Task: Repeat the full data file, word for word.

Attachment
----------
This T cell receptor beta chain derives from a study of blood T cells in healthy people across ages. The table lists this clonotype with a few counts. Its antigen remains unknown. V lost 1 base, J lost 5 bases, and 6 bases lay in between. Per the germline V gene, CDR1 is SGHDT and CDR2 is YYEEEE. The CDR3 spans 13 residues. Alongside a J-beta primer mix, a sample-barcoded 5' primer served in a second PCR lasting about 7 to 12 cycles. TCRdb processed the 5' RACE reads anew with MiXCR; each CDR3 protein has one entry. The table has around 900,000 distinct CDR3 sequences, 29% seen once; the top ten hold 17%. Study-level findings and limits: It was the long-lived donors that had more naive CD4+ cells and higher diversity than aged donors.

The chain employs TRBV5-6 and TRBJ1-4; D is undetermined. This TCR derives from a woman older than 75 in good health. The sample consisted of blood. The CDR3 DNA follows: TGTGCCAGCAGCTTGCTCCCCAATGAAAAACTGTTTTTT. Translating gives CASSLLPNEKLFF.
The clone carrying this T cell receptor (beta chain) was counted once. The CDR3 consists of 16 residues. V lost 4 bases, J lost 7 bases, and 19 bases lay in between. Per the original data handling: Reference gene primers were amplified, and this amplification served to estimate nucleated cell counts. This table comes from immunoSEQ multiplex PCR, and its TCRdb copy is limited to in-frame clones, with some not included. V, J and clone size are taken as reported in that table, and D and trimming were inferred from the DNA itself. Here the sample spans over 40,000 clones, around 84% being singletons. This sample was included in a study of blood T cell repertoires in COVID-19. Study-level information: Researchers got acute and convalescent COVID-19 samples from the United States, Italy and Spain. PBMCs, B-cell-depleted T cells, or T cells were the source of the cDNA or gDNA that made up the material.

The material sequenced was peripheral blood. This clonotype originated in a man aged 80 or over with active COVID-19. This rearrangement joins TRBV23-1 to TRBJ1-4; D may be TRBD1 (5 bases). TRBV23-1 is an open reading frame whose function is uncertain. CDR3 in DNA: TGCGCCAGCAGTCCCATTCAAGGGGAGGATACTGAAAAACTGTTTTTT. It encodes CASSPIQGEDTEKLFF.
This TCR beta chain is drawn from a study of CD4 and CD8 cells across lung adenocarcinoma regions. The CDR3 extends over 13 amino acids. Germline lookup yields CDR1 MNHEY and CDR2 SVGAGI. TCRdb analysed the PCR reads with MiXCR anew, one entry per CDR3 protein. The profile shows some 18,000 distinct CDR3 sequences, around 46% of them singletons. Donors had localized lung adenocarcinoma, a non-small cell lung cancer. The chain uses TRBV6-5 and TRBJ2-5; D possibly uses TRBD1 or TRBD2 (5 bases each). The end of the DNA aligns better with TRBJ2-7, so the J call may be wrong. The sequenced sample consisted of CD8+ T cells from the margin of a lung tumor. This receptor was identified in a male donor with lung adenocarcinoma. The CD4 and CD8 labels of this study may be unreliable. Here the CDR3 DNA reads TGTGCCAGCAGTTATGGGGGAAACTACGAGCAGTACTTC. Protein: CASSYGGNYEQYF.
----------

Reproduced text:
This T cell receptor beta chain derives from a study of blood T cells in healthy people across ages. The table lists this clonotype with a few counts. Its antigen remains unknown. V lost 1 base, J lost 5 bases, and 6 bases lay in between. Per the germline V gene, CDR1 is SGHDT and CDR2 is YYEEEE. The CDR3 spans 13 residues. Alongside a J-beta primer mix, a sample-barcoded 5' primer served in a second PCR lasting about 7 to 12 cycles. TCRdb processed the 5' RACE reads anew with MiXCR; each CDR3 protein has one entry. The table has around 900,000 distinct CDR3 sequences, 29% seen once; the top ten hold 17%. Study-level findings and limits: It was the long-lived donors that had more naive CD4+ cells and higher diversity than aged donors.

The chain employs TRBV5-6 and TRBJ1-4; D is undetermined. This TCR derives from a woman older than 75 in good health. The sample consisted of blood. The CDR3 DNA follows: TGTGCCAGCAGCTTGCTCCCCAATGAAAAACTGTTTTTT. Translating gives CASSLLPNEKLFF.
The clone carrying this T cell receptor (beta chain) was counted once. The CDR3 consists of 16 residues. V lost 4 bases, J lost 7 bases, and 19 bases lay in between. Per the original data handling: Reference gene primers were amplified, and this amplification served to estimate nucleated cell counts. This table comes from immunoSEQ multiplex PCR, and its TCRdb copy is limited to in-frame clones, with some not included. V, J and clone size are taken as reported in that table, and D and trimming were inferred from the DNA itself. Here the sample spans over 40,000 clones, around 84% being singletons. This sample was included in a study of blood T cell repertoires in COVID-19. Study-level information: Researchers got acute and convalescent COVID-19 samples from the United States, Italy and Spain. PBMCs, B-cell-depleted T cells, or T cells were the source of the cDNA or gDNA that made up the material.

The material sequenced was peripheral blood. This clonotype originated in a man aged 80 or over with active COVID-19. This rearrangement joins TRBV23-1 to TRBJ1-4; D may be TRBD1 (5 bases). TRBV23-1 is an open reading frame whose function is uncertain. CDR3 in DNA: TGCGCCAGCAGTCCCATTCAAGGGGAGGATACTGAAAAACTGTTTTTT. It encodes CASSPIQGEDTEKLFF.
This TCR beta chain is drawn from a study of CD4 and CD8 cells across lung adenocarcinoma regions. The CDR3 extends over 13 amino acids. Germline lookup yields CDR1 MNHEY and CDR2 SVGAGI. TCRdb analysed the PCR reads with MiXCR anew, one entry per CDR3 protein. The profile shows some 18,000 distinct CDR3 sequences, around 46% of them singletons. Donors had localized lung adenocarcinoma, a non-small cell lung cancer. The chain uses TRBV6-5 and TRBJ2-5; D possibly uses TRBD1 or TRBD2 (5 bases each). The end of the DNA aligns better with TRBJ2-7, so the J call may be wrong. The sequenced sample consisted of CD8+ T cells from the margin of a lung tumor. This receptor was identified in a male donor with lung adenocarcinoma. The CD4 and CD8 labels of this study may be unreliable. Here the CDR3 DNA reads TGTGCCAGCAGTTATGGGGGAAACTACGAGCAGTACTTC. Protein: CASSYGGNYEQYF.